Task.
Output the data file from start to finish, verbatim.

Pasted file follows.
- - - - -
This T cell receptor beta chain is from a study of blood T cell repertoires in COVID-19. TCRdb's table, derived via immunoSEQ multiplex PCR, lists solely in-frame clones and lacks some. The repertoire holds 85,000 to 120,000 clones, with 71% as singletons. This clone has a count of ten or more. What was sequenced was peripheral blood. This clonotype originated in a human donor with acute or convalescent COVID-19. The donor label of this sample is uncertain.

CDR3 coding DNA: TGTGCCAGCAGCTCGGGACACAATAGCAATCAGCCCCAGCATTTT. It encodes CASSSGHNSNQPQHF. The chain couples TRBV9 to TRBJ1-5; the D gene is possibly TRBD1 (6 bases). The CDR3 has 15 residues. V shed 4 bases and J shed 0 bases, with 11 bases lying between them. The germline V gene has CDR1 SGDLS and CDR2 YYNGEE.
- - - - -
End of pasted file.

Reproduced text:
This T cell receptor beta chain is from a study of blood T cell repertoires in COVID-19. TCRdb's table, derived via immunoSEQ multiplex PCR, lists solely in-frame clones and lacks some. The repertoire holds 85,000 to 120,000 clones, with 71% as singletons. This clone has a count of ten or more. What was sequenced was peripheral blood. This clonotype originated in a human donor with acute or convalescent COVID-19. The donor label of this sample is uncertain.

CDR3 coding DNA: TGTGCCAGCAGCTCGGGACACAATAGCAATCAGCCCCAGCATTTT. It encodes CASSSGHNSNQPQHF. The chain couples TRBV9 to TRBJ1-5; the D gene is possibly TRBD1 (6 bases). The CDR3 has 15 residues. V shed 4 bases and J shed 0 bases, with 11 bases lying between them. The germline V gene has CDR1 SGDLS and CDR2 YYNGEE.